Prevalence, risk factors and clinical correlates of depression in quarantined population during the COVID-19 outbreak.J Affect Disord. 2020 10 01; 275:119-124.JA
The COVID-19 outbreak has brought tremendous psychological pressure to the general population, which may lead to depression. Therefore, this study aim to evaluate the prevalence and clinical correlates of depressive symptoms in the general population quarantined during the COVID-19 outbreak in Shenzhen.
2237 quarantined general individuals participated in this cross-sectional study from February 14 to March 4, 2020, during their 14 days quarantine. They completed the Zung's Self-Rating Depression Scale (SDS) for depression, Zung's self-rating anxiety scale (SAS) for anxiety, the Pittsburgh Sleep Quality Index (PSQI) for sleep quality, and the Impact of Events Scale-Revised (IES-R) for post-traumatic stress symptoms (PTSS).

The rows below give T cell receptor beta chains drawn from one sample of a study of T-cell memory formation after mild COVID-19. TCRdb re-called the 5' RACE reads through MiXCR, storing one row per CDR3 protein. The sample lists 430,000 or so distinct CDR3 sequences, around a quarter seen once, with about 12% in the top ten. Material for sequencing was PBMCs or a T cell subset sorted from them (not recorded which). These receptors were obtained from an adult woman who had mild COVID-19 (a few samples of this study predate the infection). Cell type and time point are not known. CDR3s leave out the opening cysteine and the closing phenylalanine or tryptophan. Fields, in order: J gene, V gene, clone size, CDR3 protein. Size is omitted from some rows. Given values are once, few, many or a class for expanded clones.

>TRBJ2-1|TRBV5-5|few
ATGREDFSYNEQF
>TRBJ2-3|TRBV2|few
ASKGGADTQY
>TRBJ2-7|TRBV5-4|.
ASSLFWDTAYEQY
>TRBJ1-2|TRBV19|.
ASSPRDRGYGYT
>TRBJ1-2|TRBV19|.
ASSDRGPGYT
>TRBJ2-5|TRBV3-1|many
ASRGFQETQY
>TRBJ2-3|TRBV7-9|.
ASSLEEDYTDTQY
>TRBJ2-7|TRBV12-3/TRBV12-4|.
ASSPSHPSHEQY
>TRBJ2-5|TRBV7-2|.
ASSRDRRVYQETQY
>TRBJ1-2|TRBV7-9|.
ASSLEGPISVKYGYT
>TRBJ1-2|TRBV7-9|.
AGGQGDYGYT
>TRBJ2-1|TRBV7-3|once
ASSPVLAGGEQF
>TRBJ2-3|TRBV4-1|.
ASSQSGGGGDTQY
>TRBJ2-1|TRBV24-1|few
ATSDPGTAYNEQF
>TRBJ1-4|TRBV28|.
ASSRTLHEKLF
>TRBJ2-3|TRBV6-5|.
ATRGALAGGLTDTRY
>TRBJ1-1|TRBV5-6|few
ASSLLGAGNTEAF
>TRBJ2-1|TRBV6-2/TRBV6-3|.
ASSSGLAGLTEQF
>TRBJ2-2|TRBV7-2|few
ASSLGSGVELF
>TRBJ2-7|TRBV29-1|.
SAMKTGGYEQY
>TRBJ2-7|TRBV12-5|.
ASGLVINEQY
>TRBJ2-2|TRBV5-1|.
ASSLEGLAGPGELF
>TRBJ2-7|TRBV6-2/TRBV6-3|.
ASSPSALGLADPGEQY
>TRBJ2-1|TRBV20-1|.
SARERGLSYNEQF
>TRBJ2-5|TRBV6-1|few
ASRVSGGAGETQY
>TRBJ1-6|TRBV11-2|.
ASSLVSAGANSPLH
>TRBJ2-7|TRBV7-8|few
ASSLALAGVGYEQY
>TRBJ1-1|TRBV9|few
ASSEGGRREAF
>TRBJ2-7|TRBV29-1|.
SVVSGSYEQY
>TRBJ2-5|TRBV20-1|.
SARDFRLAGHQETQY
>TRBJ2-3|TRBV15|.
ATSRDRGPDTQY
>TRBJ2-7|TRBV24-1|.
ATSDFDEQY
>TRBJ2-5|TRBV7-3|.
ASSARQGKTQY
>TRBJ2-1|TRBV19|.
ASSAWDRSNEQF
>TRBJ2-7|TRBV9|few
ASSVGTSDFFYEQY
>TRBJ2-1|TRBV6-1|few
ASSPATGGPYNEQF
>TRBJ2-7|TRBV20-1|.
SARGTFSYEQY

The prevalence of depressive symptom was 6.21% in quarantined individuals. The depressed group were younger, less married and educated, and had higher SAS, PSQI, IES-R total scores (all p<0.05), as well as more avoidance, intrusion and hyperarousal symptoms than the non-depressed group. Correlation analysis showed significant correlations between SDS score and the following parameters: age, marriage, education, SAS, PSQI, IES-R total and its three subscale scores (Bonferroni corrected all p<0.05). Further multiple regression indicated that age, marriage, education, SAS, PSQI, IES-R total score, Avoidance and Hyperarousal factor were independent predictors of depressive symptom.
This study adopted a cross-sectional design and used self-report questionnaires.
Our results suggest an elevated prevalence of depressive symptom in quarantined general individuals in Shenzhen. Some demographic and clinical variables were associated with depressive symptoms.